A tracking pixel is a piece of code that embeds into the website code or URL to track the performance of the page or link.
In some cases, tracking pixels are tiny, transparent images placed on web pages or emails to track user behavior.
Advertisers often use tracking pixels to track the effectiveness of their online advertising campaigns. They can also be used by website owners to track the traffic to their sites and to understand the demographics of their users.
Example: Suppose a user visits a website or opens an email that contains a tracking pixel; the pixel sends a request to the server that hosts the pixel.
This request includes information about the user’s browser, such as the user’s IP address, the type of device they are using, and the type of browser they are using.
The server then records this information and stores it in a database. This information can be used by the webmaster or by the sender of the email to analyze the user’s behavior and tailor their marketing efforts.
How to Set Up a Tracking Pixel Using Replug?
Replug is a powerful URL shortener tool that allows brands and marketers to create short, branded URLs for marketing such as for social media, email marketing, and online advertising.
Since Replug is a URL shortener that offers UTM embedding, URL tracking, branded URLs, deep links, and other services, it opens up the opportunity to retarget the audience.
As Replug records data of the users’ behavior on the short links, it makes it possible for marketers and brands to retarget those people through different advertising channels.
Replug plays an anchor role in setting up a retargeting campaign for brands and advertisers using pixel tracking.
Here’s how you can set up tracking pixels using Replug:
Step #1: Create a Replug account
To get started with Replug, you must first create a Replug account. Then, you just need to visit the Replug website and sign-up for a free trial account to start the process.
Once you’ve created your Replug account, log in to your account to explore the features this URL-shortening tool has to offer.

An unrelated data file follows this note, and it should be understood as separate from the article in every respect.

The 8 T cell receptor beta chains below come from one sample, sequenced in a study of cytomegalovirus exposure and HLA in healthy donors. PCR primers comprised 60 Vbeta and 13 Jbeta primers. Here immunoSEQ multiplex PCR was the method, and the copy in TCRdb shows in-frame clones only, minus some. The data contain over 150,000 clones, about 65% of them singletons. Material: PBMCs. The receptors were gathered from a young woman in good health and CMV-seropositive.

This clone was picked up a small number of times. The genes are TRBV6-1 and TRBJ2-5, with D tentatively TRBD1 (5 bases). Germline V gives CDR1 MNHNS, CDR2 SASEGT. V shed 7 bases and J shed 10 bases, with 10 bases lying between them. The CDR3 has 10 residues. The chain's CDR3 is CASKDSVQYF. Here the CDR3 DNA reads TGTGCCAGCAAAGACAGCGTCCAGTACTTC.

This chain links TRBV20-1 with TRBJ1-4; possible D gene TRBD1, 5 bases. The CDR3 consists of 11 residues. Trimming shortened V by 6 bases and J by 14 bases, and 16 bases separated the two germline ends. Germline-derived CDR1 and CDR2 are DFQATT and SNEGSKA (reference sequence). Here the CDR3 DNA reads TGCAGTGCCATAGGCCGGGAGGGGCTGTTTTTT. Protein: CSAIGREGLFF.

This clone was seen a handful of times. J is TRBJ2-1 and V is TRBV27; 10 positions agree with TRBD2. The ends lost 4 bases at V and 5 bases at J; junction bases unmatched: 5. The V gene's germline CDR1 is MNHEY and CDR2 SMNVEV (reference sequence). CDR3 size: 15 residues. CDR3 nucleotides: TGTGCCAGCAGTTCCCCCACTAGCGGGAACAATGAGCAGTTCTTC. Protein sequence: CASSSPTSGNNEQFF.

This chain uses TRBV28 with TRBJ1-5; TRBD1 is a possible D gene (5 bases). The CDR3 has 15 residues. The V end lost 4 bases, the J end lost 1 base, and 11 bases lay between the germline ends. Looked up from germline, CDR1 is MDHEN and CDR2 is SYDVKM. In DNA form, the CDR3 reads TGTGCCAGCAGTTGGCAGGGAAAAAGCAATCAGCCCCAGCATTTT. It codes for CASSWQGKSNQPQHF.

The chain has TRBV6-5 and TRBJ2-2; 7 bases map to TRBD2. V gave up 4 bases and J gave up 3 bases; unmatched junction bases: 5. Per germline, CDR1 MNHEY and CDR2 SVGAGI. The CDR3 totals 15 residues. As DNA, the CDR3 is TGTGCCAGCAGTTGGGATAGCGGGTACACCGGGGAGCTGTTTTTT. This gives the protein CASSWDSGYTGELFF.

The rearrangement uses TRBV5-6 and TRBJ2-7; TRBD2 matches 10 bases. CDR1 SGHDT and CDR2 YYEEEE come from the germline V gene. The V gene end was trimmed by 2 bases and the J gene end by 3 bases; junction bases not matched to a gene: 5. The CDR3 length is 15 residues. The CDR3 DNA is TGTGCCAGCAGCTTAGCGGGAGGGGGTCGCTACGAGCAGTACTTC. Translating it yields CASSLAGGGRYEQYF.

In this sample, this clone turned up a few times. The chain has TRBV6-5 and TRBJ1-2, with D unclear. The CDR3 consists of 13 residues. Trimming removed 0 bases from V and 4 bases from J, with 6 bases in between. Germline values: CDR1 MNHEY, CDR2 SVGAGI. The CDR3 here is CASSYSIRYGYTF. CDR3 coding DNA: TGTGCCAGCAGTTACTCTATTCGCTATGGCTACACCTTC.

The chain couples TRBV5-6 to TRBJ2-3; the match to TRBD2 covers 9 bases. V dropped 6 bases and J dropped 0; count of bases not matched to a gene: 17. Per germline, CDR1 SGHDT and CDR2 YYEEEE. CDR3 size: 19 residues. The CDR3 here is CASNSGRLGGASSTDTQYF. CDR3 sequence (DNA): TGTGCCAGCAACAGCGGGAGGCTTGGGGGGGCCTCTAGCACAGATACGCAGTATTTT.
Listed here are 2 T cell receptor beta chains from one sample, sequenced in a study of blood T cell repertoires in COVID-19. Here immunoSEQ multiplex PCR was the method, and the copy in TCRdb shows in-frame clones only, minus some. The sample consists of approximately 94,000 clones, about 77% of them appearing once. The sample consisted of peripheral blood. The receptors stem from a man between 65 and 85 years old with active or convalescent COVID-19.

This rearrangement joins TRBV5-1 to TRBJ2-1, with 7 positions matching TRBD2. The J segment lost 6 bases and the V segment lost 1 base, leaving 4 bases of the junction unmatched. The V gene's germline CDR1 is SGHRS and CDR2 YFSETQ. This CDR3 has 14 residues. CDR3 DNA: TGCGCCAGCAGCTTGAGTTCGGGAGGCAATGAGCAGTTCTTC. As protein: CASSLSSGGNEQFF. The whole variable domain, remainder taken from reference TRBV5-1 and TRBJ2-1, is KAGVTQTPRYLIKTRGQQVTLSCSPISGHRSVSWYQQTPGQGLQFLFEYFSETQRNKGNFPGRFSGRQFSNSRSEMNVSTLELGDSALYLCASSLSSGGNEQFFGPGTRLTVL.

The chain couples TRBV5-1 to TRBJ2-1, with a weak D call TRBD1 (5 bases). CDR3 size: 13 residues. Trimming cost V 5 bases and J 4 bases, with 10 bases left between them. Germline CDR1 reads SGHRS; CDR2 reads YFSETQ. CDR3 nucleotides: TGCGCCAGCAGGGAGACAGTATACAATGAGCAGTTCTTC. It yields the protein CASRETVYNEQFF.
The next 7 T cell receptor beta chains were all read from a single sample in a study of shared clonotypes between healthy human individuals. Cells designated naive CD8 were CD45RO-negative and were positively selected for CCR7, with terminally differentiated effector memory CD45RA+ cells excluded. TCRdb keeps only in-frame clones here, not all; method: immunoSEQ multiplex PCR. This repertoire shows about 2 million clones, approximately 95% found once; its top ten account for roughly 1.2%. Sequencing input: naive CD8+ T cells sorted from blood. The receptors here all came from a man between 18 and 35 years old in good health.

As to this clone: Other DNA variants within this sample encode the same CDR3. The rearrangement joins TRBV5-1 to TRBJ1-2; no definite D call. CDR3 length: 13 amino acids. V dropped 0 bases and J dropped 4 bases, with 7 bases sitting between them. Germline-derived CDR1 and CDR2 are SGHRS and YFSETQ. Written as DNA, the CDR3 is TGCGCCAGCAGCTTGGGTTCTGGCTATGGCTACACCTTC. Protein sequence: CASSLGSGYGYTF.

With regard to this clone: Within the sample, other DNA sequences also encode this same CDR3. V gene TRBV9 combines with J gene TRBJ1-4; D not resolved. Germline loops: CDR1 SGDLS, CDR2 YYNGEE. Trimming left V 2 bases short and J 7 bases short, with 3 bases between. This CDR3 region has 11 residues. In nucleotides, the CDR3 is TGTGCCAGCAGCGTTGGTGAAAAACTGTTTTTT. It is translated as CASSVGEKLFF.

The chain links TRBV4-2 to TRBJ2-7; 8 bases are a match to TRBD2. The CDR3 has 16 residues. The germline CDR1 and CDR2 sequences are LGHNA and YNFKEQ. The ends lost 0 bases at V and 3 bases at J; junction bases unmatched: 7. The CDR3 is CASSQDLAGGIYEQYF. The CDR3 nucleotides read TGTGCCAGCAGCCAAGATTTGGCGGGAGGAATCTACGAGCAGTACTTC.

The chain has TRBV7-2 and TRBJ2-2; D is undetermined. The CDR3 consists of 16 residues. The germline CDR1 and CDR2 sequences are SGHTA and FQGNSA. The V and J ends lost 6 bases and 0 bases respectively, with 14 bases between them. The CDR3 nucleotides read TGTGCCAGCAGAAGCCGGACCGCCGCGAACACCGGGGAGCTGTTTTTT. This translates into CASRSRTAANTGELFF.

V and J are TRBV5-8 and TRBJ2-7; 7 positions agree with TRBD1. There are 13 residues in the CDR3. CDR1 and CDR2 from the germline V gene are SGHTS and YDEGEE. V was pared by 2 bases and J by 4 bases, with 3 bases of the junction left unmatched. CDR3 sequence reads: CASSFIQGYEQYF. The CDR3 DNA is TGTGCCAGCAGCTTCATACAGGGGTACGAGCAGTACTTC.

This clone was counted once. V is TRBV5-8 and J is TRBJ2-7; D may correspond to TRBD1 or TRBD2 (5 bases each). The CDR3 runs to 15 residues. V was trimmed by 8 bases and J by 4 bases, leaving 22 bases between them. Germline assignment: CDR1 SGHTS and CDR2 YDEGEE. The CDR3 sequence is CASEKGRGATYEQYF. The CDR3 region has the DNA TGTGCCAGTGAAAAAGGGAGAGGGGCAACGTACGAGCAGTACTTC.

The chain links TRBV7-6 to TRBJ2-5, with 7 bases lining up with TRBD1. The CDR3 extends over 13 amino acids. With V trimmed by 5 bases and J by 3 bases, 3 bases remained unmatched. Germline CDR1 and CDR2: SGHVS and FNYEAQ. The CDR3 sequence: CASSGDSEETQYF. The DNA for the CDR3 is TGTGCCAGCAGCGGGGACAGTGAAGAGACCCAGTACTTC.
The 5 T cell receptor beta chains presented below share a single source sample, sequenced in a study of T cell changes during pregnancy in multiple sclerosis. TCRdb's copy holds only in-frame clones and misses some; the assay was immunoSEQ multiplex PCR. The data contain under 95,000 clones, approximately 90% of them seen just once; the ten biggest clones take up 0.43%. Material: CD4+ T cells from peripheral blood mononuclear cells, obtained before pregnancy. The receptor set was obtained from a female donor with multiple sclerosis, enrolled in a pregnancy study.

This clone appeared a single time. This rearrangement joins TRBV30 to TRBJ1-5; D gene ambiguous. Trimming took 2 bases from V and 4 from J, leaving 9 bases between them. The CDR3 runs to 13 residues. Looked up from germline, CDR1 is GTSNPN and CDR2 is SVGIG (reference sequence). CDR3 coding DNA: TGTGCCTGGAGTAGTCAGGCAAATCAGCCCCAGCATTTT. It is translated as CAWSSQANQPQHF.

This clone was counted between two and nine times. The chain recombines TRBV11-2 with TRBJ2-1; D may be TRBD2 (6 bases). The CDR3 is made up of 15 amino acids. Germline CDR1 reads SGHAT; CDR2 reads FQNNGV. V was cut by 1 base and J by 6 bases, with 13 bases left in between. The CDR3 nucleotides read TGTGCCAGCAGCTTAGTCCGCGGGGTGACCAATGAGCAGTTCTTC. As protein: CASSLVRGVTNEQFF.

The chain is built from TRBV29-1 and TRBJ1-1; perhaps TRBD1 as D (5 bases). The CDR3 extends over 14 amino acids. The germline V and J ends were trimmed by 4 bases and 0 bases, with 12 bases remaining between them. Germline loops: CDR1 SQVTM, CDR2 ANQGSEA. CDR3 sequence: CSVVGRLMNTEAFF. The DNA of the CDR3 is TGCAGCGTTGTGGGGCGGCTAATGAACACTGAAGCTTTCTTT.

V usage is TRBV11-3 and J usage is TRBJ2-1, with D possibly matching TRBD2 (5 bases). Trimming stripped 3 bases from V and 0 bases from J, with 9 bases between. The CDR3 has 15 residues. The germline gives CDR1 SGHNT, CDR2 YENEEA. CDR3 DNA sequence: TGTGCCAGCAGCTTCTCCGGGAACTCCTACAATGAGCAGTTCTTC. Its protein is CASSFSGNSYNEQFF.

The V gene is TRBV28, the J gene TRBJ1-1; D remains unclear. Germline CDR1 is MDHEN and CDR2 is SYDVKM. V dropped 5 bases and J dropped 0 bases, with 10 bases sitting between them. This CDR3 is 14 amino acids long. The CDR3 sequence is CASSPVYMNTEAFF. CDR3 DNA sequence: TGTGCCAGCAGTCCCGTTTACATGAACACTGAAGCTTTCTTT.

After the successful login to your Replug account, you’ll see the Replug dashboard, where the process begins.
Pay close attention to all the steps for setting up a tracking pixel using Replug before jumping the gun. And more importantly, don’t create a short link right after landing on the dashboard area because you’d have missed out on a few steps.
Step: #2: Setup your brand in the Replug account
All the steps are crucial to setting up the retargeting pixel using Replug. Now select the appropriate brand or create a new one, just in case.
Creating a brand on Replug would only take a few seconds. It’s highly unlikely that most readers have already set up their brands on Replug since most would be new users.
To create a brand:
- Go to the “Manage” page from the dashboard header menu and click “Brands.”
- Click on the “Add Brand” button to get started with creating a brand.
Once it’s done, click the “next” button to proceed.
Step #3: Make a new campaign
The next up is creating a new Replug campaign in line with your retargeting campaign. But first, ensure you’ve set up the brand on Replug properly.
Now go to the “Manage” drop-down from the top menu and click on the “Campaigns” button, and then select “New Campaign” to get started.
At this point, you’d have to select an already existing brand or create a new brand. Since you have just created a new brand, continue with the created brand in the Replug account.
Step #4: Select retargeting as the campaign type
It’s one of the most important steps in the retargeting campaign because it sets the direction of the campaign. This is the part where you name your campaign and choose its type.
Provide a name for your campaign and select the custom domain if required in the campaign. Otherwise, you can skip the custom domain section.
However, make sure that you check the retargeting pixel option before moving on to the next step. Once you choose the retargeting pixel, it becomes crystal clear to the Replug platform that it’s a retargeting campaign.